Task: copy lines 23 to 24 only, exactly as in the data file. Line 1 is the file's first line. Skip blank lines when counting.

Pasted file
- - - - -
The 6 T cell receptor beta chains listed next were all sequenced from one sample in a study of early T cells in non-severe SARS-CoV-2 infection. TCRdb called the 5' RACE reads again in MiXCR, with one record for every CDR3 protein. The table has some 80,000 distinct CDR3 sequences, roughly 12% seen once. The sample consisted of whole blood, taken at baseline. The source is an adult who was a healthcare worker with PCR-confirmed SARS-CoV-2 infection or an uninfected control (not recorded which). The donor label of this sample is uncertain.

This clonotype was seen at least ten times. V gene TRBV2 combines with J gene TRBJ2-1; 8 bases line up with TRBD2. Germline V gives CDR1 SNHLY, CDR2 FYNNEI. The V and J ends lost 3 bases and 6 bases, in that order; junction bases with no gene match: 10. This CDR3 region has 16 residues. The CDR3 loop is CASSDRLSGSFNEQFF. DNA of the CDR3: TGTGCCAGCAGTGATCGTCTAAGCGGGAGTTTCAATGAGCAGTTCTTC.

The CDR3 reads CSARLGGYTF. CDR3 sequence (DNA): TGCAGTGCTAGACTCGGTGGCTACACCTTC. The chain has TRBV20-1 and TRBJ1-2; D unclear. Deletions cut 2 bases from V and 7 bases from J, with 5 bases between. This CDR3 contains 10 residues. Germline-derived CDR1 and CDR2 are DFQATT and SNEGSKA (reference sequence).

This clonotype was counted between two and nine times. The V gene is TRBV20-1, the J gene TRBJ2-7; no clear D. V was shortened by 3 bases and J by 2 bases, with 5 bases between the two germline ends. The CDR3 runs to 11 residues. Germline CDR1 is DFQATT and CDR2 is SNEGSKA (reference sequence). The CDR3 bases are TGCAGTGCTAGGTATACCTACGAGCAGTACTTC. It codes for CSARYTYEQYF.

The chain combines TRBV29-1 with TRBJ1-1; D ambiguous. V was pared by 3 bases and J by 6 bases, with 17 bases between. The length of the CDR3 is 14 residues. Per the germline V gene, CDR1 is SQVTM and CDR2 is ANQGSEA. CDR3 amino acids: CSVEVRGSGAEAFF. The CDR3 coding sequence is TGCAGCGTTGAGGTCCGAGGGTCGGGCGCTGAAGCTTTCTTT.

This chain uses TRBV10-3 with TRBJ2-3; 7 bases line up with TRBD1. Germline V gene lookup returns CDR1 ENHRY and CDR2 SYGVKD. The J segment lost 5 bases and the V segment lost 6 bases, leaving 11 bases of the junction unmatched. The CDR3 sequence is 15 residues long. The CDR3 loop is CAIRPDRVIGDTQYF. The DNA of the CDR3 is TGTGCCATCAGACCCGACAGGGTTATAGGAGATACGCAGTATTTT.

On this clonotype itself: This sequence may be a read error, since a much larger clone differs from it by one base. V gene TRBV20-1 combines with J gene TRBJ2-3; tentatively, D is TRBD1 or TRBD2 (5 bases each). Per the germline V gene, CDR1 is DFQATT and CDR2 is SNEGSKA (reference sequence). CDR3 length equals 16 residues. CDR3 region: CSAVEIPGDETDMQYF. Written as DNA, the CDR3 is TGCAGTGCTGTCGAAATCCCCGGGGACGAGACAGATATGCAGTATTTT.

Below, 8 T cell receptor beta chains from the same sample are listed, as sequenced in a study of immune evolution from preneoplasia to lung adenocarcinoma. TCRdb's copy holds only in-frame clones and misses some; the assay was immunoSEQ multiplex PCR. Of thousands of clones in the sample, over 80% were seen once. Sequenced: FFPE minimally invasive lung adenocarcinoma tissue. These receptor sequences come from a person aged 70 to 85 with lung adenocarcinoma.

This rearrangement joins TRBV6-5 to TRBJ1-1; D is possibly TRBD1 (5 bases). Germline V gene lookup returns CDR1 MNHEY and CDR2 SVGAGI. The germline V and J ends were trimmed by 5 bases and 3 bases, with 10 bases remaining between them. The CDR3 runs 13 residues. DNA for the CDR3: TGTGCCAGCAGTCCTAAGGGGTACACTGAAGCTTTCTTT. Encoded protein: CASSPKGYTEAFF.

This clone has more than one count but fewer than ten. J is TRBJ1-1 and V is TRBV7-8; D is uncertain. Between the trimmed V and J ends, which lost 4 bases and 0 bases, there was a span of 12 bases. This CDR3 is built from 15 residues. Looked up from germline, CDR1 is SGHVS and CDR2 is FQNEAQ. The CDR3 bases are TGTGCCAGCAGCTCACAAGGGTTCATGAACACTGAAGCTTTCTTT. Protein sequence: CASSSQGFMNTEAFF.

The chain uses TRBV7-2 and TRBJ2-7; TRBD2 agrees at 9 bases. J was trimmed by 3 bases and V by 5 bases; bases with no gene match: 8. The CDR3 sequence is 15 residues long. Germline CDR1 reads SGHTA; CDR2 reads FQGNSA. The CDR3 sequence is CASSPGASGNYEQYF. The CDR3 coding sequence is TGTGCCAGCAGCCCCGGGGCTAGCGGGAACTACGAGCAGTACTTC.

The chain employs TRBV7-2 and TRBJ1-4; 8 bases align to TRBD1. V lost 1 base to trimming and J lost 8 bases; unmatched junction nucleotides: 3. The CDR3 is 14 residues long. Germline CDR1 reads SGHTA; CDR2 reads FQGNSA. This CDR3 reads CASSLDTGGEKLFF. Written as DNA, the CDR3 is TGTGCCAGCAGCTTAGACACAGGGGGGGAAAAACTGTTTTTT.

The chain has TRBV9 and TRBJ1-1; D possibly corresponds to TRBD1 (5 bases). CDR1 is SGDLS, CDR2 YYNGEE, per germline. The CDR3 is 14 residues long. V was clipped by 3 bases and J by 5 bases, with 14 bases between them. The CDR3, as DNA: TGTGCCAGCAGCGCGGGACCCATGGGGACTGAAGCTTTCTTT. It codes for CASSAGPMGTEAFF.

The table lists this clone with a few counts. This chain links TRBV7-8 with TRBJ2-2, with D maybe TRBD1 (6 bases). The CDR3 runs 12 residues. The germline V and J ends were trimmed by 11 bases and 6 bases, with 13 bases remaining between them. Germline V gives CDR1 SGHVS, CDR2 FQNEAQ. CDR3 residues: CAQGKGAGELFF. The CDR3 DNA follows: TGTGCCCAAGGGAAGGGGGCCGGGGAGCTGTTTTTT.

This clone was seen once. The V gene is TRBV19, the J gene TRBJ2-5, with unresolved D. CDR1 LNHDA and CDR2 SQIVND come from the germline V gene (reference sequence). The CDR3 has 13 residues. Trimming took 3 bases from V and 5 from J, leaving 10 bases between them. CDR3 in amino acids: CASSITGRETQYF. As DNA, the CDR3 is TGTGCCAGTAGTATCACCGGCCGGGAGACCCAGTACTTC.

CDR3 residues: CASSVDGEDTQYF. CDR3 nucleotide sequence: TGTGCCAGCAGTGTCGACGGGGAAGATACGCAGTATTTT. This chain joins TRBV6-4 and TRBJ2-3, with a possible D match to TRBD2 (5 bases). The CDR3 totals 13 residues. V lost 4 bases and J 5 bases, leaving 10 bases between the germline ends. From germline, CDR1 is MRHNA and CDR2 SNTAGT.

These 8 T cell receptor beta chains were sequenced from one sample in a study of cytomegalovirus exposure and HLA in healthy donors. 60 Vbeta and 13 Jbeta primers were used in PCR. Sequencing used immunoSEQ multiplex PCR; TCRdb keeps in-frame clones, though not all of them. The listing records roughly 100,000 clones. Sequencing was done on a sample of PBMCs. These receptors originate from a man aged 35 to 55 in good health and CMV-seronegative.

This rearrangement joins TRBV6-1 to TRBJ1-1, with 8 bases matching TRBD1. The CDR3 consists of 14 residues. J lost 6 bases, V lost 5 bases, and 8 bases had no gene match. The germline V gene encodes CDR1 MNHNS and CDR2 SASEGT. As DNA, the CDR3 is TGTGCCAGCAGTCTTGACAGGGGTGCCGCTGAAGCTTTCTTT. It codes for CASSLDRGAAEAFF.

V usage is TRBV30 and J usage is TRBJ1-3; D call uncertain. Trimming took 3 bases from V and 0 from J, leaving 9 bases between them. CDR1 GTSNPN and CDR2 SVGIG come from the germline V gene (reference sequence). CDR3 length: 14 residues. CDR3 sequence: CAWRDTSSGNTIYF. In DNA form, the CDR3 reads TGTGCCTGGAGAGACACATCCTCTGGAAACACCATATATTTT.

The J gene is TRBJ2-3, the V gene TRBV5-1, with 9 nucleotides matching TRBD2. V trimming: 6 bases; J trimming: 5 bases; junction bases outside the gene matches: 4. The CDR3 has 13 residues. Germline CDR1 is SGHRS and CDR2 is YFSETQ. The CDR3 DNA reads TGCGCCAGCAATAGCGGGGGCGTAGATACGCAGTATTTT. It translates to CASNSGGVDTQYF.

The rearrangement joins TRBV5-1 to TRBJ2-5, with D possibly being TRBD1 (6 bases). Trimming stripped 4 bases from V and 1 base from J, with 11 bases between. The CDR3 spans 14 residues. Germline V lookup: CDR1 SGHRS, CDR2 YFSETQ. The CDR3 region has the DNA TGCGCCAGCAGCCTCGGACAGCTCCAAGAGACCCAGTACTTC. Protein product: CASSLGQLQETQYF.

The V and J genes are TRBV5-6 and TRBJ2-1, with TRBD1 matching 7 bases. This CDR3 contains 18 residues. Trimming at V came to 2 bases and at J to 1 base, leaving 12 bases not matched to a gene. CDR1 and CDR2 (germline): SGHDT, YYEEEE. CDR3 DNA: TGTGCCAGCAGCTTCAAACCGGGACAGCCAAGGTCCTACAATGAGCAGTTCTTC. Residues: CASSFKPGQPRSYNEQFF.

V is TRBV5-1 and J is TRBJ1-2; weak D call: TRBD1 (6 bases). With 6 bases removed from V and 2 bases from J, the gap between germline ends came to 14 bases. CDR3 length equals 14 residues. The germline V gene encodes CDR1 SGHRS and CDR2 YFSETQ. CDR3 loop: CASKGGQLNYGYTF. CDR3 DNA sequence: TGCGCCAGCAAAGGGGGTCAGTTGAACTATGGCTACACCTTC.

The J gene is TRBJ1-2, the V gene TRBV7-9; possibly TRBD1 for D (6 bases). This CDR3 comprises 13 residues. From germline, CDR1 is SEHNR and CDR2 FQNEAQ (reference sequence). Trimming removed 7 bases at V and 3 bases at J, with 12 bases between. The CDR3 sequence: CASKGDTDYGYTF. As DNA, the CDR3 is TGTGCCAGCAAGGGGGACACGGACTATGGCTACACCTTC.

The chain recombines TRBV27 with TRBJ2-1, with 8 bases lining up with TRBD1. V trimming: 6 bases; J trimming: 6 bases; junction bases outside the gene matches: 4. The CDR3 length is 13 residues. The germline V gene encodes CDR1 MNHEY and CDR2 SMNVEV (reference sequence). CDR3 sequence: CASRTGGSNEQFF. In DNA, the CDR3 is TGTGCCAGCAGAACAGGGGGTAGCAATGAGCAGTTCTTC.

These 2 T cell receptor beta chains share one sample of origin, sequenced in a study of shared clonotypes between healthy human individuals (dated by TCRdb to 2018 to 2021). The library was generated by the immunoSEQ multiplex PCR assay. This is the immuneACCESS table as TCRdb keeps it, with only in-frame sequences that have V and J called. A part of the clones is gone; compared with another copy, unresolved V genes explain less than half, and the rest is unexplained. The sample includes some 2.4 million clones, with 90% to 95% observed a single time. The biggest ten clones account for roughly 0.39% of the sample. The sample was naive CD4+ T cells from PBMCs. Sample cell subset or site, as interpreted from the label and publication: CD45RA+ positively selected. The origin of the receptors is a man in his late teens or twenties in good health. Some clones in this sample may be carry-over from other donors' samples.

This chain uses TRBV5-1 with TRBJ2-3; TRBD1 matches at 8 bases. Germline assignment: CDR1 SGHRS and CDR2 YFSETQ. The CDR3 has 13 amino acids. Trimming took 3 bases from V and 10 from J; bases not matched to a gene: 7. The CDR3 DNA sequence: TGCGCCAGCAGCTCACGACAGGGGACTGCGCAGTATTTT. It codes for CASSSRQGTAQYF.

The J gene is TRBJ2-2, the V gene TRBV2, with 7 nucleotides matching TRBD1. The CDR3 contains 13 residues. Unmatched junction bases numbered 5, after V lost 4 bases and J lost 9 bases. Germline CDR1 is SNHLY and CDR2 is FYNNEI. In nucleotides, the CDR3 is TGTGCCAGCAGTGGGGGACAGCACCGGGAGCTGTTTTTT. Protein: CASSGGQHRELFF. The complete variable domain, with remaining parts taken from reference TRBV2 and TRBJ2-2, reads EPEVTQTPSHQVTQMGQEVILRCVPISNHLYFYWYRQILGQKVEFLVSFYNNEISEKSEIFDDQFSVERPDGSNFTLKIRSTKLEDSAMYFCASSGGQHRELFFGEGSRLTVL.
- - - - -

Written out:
V is TRBV5-1 and J is TRBJ1-2; weak D call: TRBD1 (6 bases). With 6 bases removed from V and 2 bases from J, the gap between germline ends came to 14 bases. CDR3 length equals 14 residues. The germline V gene encodes CDR1 SGHRS and CDR2 YFSETQ. CDR3 loop: CASKGGQLNYGYTF. CDR3 DNA sequence: TGCGCCAGCAAAGGGGGTCAGTTGAACTATGGCTACACCTTC.

The J gene is TRBJ1-2, the V gene TRBV7-9; possibly TRBD1 for D (6 bases). This CDR3 comprises 13 residues. From germline, CDR1 is SEHNR and CDR2 FQNEAQ (reference sequence). Trimming removed 7 bases at V and 3 bases at J, with 12 bases between. The CDR3 sequence: CASKGDTDYGYTF. As DNA, the CDR3 is TGTGCCAGCAAGGGGGACACGGACTATGGCTACACCTTC.